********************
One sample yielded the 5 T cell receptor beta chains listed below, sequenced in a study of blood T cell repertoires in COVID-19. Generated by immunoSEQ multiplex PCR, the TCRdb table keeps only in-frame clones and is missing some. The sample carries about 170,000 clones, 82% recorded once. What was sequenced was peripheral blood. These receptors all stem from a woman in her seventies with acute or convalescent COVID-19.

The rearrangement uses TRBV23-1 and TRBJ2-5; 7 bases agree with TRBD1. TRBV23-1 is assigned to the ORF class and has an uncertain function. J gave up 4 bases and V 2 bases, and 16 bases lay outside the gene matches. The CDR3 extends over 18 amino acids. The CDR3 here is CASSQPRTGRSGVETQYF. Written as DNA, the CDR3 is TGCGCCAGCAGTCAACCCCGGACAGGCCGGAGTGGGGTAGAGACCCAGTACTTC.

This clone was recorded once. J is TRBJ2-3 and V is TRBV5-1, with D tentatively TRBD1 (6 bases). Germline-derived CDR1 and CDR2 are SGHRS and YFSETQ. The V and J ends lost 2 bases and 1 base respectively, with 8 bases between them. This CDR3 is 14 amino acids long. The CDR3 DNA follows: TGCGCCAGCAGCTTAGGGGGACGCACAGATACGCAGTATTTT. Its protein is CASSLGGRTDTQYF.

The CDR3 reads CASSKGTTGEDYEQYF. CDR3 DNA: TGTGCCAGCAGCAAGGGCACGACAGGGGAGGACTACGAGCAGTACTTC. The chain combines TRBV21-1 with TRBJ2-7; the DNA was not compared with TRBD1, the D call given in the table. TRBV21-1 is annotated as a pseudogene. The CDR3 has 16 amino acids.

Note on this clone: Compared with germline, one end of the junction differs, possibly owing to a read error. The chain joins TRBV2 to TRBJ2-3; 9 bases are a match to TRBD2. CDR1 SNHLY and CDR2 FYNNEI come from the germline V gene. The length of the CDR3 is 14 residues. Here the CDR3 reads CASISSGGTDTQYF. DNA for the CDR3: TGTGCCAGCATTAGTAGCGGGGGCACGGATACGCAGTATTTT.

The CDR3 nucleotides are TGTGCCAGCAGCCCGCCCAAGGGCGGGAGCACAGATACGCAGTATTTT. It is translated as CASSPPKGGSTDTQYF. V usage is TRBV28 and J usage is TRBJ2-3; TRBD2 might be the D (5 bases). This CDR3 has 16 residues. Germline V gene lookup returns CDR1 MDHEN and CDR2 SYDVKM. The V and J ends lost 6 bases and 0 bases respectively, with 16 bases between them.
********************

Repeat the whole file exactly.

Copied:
One sample yielded the 5 T cell receptor beta chains listed below, sequenced in a study of blood T cell repertoires in COVID-19. Generated by immunoSEQ multiplex PCR, the TCRdb table keeps only in-frame clones and is missing some. The sample carries about 170,000 clones, 82% recorded once. What was sequenced was peripheral blood. These receptors all stem from a woman in her seventies with acute or convalescent COVID-19.

The rearrangement uses TRBV23-1 and TRBJ2-5; 7 bases agree with TRBD1. TRBV23-1 is assigned to the ORF class and has an uncertain function. J gave up 4 bases and V 2 bases, and 16 bases lay outside the gene matches. The CDR3 extends over 18 amino acids. The CDR3 here is CASSQPRTGRSGVETQYF. Written as DNA, the CDR3 is TGCGCCAGCAGTCAACCCCGGACAGGCCGGAGTGGGGTAGAGACCCAGTACTTC.

This clone was recorded once. J is TRBJ2-3 and V is TRBV5-1, with D tentatively TRBD1 (6 bases). Germline-derived CDR1 and CDR2 are SGHRS and YFSETQ. The V and J ends lost 2 bases and 1 base respectively, with 8 bases between them. This CDR3 is 14 amino acids long. The CDR3 DNA follows: TGCGCCAGCAGCTTAGGGGGACGCACAGATACGCAGTATTTT. Its protein is CASSLGGRTDTQYF.

The CDR3 reads CASSKGTTGEDYEQYF. CDR3 DNA: TGTGCCAGCAGCAAGGGCACGACAGGGGAGGACTACGAGCAGTACTTC. The chain combines TRBV21-1 with TRBJ2-7; the DNA was not compared with TRBD1, the D call given in the table. TRBV21-1 is annotated as a pseudogene. The CDR3 has 16 amino acids.

Note on this clone: Compared with germline, one end of the junction differs, possibly owing to a read error. The chain joins TRBV2 to TRBJ2-3; 9 bases are a match to TRBD2. CDR1 SNHLY and CDR2 FYNNEI come from the germline V gene. The length of the CDR3 is 14 residues. Here the CDR3 reads CASISSGGTDTQYF. DNA for the CDR3: TGTGCCAGCATTAGTAGCGGGGGCACGGATACGCAGTATTTT.

The CDR3 nucleotides are TGTGCCAGCAGCCCGCCCAAGGGCGGGAGCACAGATACGCAGTATTTT. It is translated as CASSPPKGGSTDTQYF. V usage is TRBV28 and J usage is TRBJ2-3; TRBD2 might be the D (5 bases). This CDR3 has 16 residues. Germline V gene lookup returns CDR1 MDHEN and CDR2 SYDVKM. The V and J ends lost 6 bases and 0 bases respectively, with 16 bases between them.